(4 Nov) Gladys Berejiklian has warned the government is more generous that the Industrial Relations Commission, as the upper house prepares to vote down a move to cap public sector wage rises at 1.5 per cent.
Labor and the Greens have declared they will reject the proposal for the minimal wage increase for the state’s 400,000 public servants in the November 17 budget.
The NSW premier says it will save taxpayers $1.8 billion over three years, and dissenters should remember what happened last time they rejected the government’s offer.
“The upper house of the NSW parliament let down workers last time, because workers would have been better off if they accepted the government’s position,” she said on Wednesday.
After hearing the NSW government’s controversial bid to freeze public sector pay for 12 months in October, the commission awarded a 0.3 per cent pay rise to public servants instead of the 2.5 per cent they’d been seeking.
The Berejiklian government wanted to halt pay rises to guarantee public sector jobs amid the COVID-19 pandemic, and to free up funds for job-creation projects.
While trying to push the freeze through the Legislative Council earlier this year, it offered to guarantee no forced redundancies, a $1000 bonus for frontline workers and a return to a 2.5 per cent wage increase the following year.
The offer was rejected and Ms Berejiklian says it’s a cautionary tale.
“I just caution them against doing that (again) because the Industrial Relations Commission may not be as generous as the government.”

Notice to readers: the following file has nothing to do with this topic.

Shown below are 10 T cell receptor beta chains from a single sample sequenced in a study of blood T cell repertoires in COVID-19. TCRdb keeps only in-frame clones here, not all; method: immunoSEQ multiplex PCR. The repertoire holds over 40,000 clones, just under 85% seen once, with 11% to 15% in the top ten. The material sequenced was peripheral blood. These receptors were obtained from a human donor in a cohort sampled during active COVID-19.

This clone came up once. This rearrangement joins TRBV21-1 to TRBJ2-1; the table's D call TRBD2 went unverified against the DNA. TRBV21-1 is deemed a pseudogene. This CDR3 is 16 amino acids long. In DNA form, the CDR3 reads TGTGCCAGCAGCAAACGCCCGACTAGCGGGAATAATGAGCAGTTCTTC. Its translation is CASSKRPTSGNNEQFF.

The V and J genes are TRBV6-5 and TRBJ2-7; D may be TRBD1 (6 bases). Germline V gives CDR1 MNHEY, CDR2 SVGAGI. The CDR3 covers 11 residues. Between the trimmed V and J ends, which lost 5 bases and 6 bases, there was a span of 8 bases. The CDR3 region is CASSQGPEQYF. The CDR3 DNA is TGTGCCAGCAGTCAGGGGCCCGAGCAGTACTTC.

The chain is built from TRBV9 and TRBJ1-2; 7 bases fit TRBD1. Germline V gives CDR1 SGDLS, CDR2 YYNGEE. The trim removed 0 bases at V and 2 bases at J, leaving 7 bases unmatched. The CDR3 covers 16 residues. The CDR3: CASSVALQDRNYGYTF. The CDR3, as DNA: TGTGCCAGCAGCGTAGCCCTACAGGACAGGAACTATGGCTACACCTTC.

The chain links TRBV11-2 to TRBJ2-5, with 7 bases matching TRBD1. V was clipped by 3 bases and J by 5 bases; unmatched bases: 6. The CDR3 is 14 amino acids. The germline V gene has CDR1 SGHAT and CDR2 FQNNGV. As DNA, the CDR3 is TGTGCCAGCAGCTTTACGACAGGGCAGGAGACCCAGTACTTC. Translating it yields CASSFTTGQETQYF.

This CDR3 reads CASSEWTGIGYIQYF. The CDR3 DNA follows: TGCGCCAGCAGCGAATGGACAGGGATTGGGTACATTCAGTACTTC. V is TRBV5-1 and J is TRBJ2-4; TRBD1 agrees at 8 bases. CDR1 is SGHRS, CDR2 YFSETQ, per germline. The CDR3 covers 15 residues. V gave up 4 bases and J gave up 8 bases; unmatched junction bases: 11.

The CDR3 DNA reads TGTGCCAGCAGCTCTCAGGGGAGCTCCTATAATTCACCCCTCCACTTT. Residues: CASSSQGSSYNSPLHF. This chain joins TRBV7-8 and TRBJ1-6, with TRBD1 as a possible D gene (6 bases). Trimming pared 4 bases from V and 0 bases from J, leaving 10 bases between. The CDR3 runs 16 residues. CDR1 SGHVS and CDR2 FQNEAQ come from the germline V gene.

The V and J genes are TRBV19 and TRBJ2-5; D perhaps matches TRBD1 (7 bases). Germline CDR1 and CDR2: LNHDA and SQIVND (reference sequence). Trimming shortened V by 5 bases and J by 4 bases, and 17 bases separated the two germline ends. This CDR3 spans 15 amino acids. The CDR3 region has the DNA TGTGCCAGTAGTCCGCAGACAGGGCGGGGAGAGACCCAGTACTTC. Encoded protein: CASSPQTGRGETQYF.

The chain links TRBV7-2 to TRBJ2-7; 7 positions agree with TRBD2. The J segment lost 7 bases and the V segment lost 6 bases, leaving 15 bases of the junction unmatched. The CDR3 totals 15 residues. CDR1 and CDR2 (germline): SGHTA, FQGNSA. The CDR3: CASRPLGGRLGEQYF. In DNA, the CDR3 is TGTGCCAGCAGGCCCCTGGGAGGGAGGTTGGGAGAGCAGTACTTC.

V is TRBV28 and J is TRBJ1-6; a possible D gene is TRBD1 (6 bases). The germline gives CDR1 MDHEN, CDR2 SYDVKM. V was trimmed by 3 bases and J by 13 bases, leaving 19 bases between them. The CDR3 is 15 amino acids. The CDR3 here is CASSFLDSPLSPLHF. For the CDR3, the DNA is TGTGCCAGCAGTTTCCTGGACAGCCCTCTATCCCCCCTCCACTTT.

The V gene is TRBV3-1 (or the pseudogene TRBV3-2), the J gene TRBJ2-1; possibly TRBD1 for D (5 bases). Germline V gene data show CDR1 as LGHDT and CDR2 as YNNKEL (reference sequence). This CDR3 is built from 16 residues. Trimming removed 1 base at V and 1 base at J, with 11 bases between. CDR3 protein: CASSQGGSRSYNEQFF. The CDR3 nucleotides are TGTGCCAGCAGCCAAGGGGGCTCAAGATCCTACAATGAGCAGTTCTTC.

Labor and the Greens have blasted the government for proposing to trim back wage increases for nurses, paramedics and police officers under pressure during a pandemic.
Opposition Leader Jodi McKay said it was economic vandalism and an act of betrayal, while Greens MLC David Shoebridge said it was an ugly attack on frontline workers.
“This is a slap in the face to the people we have turned to during this pandemic, to teach our kids, look after the sick, and kept us safe and supported,” he said on Tuesday.
A tiered wage cap, legislating higher increases for frontline workers, had been considered but was to difficult to implement, Ms Berejiklian said.
“It’s very difficult to distinguish between what’s determined frontline and what’s not,” she said.
Ms Berejiklian said all workers were struggling and in the context of a recession, the offer was fair.
“I just ask everybody not to use politics as a weapon during these times, but to think of the workers.”
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